THE Tartan Army might feel their Lux in after Scotland completed their Euro preparations without breaking sweat against 10-man Luxembourg.
But Steve Clarke would have cursed dozy home defender Vahid Selimovic, who was red-carded before half-time for hauling down QPR striker Lyndon Dykes.
As a result Clarke learned little from his final 'lukewarm-up' match against a depleted side already ranked 96th in the world – so what should we expect from the Scots?
Defence – (threat level 2 out of 5)
Clarke has tightened up and organised what has been the Achilles heel of his team.
However Scotland's defence remains a work in progress and Harry Kane will fancy his chances of carrying on where he left off in 2017, when he grabbed England's stoppage time equaliser at Hampden.
This was only Scotland's second clean sheet in eight games – and those were against the Faroes and Luxembourg.
Grant Hanley has a decade of experience and has previously been a go-to man for Clarke.
But the Norwich man lacks pace and David Marshall spared him from netting an early own goal with a full-length save to claw out a wayward attempt to clear a corner.
That should see the hero of Scotland's penalty win against Serbia fight off the challenge of Craig Gordon for the No1 shirt.
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But Hanley's place is under threat from Celtic's Jack Hendry, who has had a great season on loan in Belgium and scored and impressed in the 2-2 draw with the Netherlands in midweek.
The fact Clarke can and does switch between a back three and a back four suggests he has yet to find the perfect formula.
Expect Arsenal's Kieran Tierney to figure on the left side of a back three, with Leeds United skipper Liam Cooper. But there are plenty of options for the other vacancy.
Midfield – (threat level 4 out of 5)
Easily Scotland's strongest department with a number of Premier League performers who would push for a place in Gareth Southgate's Three Lions' if they weren't proud Scots.
Manchester United's Scott McTominay will be the beating heart of the midfield, following his man of the match performance in the Uefa Europa League final against Villarreal.
Expect him to be partnered by Aston Villa's John McGinn, who was Scotland's top scorer this season and carries a real threat around the opposition box.
Southampton's Stuart Armstrong could edge out his jaded looking former Celtic teammate Callum McGregor, who has endured a torrid season domestically but was previously an automatic starter.
Or Clarke could pitch in Chelsea's Champions' League winner Billy Gilmour, who is more suited to McGregor's holding playmaker role.
Ryan Christie is another Celtic star who has been on the slide this season and is being challenged by his club teammate David Turnbull, another new kid on the block.
Whatever combination Clarke chooses he won't lack quality.
That's certainly the case in his left wing-back position where Liverpool's Andy Robertson is a genuine world class performer who will threaten with his trademark surging runs.
On the right flank expect Motherwell's Stephen O'Donnell to edge out Rangers' teenager Nathan Paterson who could be a real wild-card pick during the tournament due to his incredible engine and athleticism.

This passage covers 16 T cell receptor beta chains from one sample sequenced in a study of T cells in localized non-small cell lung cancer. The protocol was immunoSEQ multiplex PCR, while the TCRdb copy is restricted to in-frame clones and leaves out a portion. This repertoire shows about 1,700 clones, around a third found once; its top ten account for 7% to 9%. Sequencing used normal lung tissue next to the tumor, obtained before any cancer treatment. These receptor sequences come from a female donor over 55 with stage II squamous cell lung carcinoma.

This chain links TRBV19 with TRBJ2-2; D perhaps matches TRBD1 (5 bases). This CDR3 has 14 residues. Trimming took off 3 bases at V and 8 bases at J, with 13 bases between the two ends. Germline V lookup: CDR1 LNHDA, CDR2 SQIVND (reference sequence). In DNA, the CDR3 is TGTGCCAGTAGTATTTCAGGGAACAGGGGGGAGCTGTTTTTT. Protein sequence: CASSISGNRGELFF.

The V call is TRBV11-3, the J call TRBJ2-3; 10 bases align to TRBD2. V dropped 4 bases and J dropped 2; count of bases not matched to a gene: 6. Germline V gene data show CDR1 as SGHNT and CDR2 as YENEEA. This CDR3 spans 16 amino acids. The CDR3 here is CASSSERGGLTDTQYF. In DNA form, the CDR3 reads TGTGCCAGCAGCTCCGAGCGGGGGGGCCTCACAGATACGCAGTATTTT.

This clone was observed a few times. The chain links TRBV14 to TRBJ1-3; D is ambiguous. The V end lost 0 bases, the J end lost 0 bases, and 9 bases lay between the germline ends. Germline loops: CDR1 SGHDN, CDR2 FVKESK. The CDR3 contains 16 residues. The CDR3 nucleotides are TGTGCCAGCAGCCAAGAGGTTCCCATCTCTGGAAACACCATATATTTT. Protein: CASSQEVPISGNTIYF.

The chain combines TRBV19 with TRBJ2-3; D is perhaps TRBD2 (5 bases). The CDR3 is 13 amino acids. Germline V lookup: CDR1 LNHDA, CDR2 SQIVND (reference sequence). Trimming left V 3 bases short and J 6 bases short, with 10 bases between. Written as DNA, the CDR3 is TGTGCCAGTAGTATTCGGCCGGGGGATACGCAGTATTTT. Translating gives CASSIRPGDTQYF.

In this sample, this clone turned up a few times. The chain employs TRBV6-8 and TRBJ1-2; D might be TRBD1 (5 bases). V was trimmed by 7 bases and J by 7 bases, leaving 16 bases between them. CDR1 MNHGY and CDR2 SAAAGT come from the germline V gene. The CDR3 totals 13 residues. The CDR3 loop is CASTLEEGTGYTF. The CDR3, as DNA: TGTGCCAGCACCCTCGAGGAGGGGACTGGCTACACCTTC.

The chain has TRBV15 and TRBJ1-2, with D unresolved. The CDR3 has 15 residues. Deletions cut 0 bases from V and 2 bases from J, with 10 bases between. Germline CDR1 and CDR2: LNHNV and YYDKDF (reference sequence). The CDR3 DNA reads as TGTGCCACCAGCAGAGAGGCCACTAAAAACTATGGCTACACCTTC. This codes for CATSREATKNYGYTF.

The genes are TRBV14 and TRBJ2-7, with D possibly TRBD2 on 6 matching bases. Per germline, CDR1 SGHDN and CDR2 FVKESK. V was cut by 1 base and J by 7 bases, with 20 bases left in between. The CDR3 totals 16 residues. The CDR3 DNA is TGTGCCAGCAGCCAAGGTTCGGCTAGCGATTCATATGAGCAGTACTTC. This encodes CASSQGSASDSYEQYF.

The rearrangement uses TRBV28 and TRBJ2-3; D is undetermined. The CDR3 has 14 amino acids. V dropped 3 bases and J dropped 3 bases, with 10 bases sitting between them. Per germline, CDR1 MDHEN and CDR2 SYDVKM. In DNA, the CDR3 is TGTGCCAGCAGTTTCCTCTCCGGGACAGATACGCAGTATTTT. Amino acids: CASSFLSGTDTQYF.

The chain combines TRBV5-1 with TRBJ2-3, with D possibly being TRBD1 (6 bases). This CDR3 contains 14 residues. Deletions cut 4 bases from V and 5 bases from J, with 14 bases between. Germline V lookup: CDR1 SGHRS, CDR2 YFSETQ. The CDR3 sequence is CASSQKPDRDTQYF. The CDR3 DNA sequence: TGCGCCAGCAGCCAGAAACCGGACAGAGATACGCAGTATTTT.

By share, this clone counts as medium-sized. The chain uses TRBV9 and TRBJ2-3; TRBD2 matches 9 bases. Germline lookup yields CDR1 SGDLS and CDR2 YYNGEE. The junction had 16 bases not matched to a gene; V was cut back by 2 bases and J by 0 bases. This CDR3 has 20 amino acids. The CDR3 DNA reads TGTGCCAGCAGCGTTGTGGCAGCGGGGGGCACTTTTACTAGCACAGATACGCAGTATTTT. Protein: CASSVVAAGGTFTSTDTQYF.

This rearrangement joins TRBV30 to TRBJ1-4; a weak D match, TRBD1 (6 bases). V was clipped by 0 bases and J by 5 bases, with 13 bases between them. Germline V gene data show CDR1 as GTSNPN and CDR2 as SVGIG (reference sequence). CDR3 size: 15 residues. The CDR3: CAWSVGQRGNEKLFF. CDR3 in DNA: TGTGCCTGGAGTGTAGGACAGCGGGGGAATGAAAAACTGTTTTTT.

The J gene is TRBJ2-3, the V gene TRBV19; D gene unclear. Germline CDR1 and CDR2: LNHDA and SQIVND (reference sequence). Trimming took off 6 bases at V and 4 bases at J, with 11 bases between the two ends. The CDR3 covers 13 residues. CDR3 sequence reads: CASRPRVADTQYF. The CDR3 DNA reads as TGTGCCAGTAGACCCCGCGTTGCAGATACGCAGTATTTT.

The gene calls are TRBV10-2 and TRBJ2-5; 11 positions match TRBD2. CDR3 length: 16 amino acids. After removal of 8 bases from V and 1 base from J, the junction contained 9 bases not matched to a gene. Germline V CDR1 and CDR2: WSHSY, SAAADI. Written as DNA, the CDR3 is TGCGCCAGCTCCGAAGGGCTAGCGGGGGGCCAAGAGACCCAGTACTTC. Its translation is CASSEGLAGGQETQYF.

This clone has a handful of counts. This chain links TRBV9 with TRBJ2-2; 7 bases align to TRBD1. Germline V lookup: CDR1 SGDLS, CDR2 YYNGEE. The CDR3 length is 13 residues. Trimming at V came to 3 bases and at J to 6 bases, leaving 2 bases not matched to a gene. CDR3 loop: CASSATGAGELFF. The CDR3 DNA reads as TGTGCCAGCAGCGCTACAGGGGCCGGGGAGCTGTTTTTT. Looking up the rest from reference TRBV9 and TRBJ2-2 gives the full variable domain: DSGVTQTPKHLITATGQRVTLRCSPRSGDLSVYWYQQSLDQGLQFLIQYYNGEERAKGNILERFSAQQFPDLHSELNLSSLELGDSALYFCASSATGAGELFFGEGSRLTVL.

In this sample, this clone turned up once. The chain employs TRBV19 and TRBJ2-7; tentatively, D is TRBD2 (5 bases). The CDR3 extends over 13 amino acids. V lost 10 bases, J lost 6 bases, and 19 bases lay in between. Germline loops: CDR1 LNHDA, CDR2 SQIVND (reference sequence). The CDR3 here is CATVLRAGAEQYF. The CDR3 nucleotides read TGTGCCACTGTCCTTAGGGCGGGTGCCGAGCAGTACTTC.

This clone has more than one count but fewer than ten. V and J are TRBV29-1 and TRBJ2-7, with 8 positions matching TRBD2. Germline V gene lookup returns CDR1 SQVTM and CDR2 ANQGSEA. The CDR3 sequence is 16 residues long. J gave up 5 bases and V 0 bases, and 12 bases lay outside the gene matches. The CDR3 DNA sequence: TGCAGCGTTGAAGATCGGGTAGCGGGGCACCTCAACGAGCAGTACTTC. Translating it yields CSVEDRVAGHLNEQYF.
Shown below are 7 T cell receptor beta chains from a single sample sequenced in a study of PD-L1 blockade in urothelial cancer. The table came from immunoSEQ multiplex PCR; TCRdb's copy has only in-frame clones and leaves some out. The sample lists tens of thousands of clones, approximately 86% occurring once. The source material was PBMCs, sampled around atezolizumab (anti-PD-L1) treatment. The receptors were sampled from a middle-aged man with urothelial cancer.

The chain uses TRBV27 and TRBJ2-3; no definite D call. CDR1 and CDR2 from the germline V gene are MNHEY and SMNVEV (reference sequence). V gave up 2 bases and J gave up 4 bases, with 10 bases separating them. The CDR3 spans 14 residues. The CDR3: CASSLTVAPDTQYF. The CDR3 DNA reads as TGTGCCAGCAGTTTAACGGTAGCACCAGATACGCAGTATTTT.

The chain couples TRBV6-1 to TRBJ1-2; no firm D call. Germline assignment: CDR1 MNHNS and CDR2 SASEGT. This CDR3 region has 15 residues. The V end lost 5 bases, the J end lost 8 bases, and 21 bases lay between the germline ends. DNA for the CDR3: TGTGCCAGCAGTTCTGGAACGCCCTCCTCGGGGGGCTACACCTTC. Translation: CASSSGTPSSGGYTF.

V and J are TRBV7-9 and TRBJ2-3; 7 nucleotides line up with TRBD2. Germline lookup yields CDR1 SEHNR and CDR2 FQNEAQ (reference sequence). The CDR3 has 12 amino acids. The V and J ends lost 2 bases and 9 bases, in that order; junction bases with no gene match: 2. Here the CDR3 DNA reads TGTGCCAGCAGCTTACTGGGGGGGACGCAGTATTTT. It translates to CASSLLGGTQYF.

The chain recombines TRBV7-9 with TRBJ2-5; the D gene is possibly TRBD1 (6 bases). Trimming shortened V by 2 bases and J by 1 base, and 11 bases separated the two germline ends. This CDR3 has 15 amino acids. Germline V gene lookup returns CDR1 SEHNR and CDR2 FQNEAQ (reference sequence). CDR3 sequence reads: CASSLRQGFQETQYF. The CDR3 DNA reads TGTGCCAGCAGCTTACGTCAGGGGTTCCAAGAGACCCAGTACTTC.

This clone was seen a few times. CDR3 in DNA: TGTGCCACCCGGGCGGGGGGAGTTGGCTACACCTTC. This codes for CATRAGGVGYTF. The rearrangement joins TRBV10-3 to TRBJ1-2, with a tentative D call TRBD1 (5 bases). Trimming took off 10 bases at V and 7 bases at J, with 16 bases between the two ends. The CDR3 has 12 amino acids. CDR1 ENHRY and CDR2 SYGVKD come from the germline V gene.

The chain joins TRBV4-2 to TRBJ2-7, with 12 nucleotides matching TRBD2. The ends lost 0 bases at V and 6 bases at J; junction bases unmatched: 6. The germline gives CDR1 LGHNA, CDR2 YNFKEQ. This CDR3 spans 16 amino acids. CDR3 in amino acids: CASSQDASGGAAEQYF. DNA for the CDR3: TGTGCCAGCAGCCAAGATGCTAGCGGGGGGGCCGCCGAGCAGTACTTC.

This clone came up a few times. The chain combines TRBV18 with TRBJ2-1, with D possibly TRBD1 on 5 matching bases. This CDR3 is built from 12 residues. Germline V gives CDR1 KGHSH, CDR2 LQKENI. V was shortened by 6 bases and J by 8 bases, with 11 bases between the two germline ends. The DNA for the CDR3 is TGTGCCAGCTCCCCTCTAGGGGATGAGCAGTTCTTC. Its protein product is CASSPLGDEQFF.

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Attack – (threat level 3 out of 5)
Southampton's Che Adams did his chances of starting against the Czech Republic no harm when his second Scotland goal saw Scotland squeeze through here.
He is Scotland's version of Jamie Vardy, having been plying his trade with non-league Ilkeston Town six-and-a-half years ago.
He finished the season with five goals in his last 11 games for Southampton to stake his claim.
However Clarke is a loyal boss and if he doesn't fancy playing twin strikers against the Czechs, it's likely he will put his faith in QPR's Lyndon Dykes to lead the line.
The Aussie born Scot was the find of the Scots' qualifying campaign and is on form after ending the season with seven goals in his final 10 games for QPR.
Hibernian's Kevin Nisbet will push Dykes and Adams after scoring his first international goal against the Dutch and is the most natural finisher in the squad.
Bournemouth's Ryan Fraser is a speedy option which Clarke has used in the past to partner a sole striker from wide areas or the No.10 position.
The Scots don't have a world class striker in the Harry Kane mould but they do have goals in their squad and shouldn't be dismissed lightly.
Their strikers can be a handful.
BEWARE of the Boogie men!
Steve Clarke's side may have qualified for their first major finals in 23 years to the backdrop of the Tartan Army anthem and Baccara's 70's hit "Yes sir, I can boogie."
But they have been showing some pretty nifty moves on the pitch and Steve Clarke's troops are growing in confidence.
Forget yesterday's limber-up against an overly-physical Luxembourg side, Clarke has options – plenty of them.
Just ask the Dutch who struggled to a stoppage-time draw against a Scotland side without seven squad members affected by John Fleck's Covid isolation.
Clarke's battlers are giving him headaches on the eve of the tournament – but they are pleasant ones as a string of up-and-coming starlets are challenging the established order for a starting place.
Chelsea's Champions' League winning Billy Gilmour was a half-time sub, yet impressed before he was whacked in a thuggish challenge and removed for his own protection.
Loyalty or a spin of the dice …. old poker-face Clarke is giving nothing away.
And that makes Scotland a dangerous loose cannon in Group D.
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